“Trying to engage Erdoğan like efforts to coddle Saddam” - Michael Rubin

The trajectory that President Recep Tayyip Erdoğan has taken Turkey means it is no longer inconceivable that Turkey and the United States could one day go to war, as attempting to engage Erdoğan brings to mind efforts made 30 years ago to coddle Iraqi despot Saddam Hussein, former Pentagon official Michael Rubin said.

In an article written for the Washington Examiner website, Rubin pointed out that Erdoğan is now friendlier towards Russia and Iran than the United States. Turkey’s turn toward Russia, he said, was being driven by “deep-seeded and ideological anti-American animus among Turkey’s top leaders”.

“The Turkish military is now an engine for Islamism rather than a bastion of secularism,” said Rubin. Turkish Chief of General Staff Hulusi Akar’s personal ambition has led him to betray his colleagues, Rubin said. 

Rubin argued that with Erdoğan purging most of the professional officers, very little discipline remained in the Turkish military.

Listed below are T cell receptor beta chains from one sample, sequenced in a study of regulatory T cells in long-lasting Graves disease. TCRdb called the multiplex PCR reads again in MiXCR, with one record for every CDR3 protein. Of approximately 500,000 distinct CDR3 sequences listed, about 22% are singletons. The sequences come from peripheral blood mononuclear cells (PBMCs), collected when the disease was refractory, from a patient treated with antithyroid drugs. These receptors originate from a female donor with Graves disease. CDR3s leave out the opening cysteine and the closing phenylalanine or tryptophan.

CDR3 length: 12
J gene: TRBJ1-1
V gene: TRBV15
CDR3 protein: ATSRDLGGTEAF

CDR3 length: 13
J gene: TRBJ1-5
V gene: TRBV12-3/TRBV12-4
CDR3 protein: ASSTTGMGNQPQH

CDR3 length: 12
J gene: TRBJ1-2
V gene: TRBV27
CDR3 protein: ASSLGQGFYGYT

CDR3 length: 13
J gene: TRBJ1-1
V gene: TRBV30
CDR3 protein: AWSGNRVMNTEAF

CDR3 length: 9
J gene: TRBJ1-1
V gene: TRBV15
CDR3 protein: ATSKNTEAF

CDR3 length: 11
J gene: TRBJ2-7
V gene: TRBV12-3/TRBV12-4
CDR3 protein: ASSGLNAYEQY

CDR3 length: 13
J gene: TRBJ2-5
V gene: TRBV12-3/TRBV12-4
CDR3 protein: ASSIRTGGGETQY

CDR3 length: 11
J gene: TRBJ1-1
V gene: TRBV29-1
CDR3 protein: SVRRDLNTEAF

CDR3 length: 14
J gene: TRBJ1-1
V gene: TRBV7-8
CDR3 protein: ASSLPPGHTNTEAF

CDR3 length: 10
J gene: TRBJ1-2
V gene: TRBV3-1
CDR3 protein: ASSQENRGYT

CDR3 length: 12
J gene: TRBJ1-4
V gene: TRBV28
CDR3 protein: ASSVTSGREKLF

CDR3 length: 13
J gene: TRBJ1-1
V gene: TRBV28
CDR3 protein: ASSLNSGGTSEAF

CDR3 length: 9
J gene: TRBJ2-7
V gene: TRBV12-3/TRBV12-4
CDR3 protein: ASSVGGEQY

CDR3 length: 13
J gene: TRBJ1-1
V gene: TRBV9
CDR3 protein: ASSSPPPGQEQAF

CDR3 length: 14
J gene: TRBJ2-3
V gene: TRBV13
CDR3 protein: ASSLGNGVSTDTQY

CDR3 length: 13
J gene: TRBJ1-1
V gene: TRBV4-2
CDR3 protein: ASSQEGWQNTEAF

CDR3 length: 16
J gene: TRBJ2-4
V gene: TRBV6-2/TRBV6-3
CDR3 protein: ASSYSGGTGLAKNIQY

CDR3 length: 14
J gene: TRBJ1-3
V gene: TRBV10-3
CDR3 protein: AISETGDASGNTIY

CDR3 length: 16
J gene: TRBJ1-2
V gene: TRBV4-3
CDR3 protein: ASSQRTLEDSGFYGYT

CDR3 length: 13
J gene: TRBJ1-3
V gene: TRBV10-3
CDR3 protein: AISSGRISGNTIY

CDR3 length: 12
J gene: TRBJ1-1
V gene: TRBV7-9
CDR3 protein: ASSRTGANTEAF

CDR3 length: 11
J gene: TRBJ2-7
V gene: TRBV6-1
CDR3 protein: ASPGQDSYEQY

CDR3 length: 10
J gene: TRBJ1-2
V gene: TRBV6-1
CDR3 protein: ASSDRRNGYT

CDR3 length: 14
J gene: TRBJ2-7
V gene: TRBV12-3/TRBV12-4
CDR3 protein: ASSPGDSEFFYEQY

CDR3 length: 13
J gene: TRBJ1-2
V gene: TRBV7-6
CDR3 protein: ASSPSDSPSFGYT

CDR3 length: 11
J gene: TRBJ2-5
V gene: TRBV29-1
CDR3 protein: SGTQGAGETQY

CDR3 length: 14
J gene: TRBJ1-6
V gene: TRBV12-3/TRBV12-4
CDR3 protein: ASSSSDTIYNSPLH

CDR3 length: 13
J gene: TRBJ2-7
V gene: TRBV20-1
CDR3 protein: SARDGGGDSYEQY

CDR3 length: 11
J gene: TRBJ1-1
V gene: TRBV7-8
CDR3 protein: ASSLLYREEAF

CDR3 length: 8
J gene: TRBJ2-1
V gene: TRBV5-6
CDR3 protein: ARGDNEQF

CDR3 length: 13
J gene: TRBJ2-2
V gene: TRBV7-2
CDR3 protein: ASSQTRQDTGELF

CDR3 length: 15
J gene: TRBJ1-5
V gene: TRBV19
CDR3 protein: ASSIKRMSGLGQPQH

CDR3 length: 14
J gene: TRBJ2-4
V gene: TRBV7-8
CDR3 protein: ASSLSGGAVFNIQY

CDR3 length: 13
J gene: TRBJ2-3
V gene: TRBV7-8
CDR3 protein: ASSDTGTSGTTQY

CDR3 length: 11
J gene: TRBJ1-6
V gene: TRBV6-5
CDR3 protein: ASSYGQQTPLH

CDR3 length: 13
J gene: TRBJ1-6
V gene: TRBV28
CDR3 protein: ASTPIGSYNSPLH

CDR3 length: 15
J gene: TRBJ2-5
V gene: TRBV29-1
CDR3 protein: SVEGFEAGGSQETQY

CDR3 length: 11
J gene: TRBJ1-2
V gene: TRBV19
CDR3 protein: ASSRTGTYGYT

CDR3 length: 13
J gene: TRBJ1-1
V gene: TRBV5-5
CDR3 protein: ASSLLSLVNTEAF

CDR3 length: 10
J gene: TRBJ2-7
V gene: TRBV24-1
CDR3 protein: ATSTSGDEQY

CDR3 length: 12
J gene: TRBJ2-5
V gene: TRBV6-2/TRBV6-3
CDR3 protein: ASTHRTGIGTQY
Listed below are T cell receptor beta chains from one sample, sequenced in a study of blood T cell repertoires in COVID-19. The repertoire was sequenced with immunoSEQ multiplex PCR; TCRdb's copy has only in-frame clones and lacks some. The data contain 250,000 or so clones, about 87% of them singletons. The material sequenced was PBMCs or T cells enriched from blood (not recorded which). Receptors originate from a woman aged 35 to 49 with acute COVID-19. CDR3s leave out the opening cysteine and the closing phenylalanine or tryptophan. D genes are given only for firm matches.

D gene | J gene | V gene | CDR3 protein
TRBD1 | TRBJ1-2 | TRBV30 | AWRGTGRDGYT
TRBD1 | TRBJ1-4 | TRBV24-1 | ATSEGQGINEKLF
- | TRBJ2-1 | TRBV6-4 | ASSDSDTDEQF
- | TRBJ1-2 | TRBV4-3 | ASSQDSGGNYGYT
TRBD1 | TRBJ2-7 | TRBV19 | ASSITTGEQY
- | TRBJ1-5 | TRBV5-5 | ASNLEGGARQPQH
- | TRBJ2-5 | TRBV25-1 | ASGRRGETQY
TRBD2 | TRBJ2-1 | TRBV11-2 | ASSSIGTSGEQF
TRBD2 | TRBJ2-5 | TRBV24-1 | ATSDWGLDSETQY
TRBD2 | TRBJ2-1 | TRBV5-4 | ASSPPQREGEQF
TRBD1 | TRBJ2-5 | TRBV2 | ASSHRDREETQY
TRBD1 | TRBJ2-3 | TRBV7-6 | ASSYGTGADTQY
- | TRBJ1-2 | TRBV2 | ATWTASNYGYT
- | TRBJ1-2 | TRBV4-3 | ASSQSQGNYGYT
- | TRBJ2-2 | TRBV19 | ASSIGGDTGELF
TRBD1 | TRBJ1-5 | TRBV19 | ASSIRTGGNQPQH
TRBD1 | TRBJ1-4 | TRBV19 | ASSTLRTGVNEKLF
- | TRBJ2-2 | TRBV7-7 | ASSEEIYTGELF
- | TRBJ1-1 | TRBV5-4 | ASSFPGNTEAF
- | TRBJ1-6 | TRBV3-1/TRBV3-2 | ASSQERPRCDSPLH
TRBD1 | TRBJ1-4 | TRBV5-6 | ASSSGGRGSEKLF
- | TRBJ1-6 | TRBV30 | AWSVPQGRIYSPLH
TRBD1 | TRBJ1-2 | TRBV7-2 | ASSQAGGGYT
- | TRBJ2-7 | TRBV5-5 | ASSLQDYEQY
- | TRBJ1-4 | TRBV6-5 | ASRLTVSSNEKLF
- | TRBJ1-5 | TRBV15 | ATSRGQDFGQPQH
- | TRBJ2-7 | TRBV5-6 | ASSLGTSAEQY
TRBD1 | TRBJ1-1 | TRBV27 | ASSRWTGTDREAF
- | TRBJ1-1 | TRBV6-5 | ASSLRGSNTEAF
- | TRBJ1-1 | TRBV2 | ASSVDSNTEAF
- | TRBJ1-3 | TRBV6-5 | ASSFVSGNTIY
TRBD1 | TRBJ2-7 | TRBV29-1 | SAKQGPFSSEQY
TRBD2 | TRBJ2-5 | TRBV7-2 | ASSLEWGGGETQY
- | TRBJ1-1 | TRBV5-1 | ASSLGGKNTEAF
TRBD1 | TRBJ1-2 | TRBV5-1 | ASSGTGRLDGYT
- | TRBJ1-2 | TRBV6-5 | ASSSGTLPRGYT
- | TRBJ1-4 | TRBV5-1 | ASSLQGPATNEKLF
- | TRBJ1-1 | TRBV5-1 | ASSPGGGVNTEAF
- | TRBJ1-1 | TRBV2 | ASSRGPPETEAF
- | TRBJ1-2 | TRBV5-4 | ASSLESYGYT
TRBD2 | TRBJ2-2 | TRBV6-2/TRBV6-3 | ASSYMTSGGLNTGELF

The former Pentagon official accused Turkey of sponsoring terrorism by embracing Hamas leaders with open arms and opening its doors to tens of thousands of foreign jihadist fighters.

“While it is fashionable among diplomats and some analysts to argue that the transactional nature of Erdoğan’s Turkey requires more and targeted engagement rather than coercion, such efforts have a very poor track record. Indeed, for much of the past 15 years, Turkish enmity has grown against the backdrop of NATO denial and Bush and Obama-era denial, coddling, and engagement. Rather than smart diplomacy, efforts to engage Erdoğan now uncomfortably appear like efforts to coddle Saddam Hussein into moderation three decades ago.”

Rubin said it was obvious that Turkey was not longer an ally to the United States, but rather “an adversary and potential belligerent”.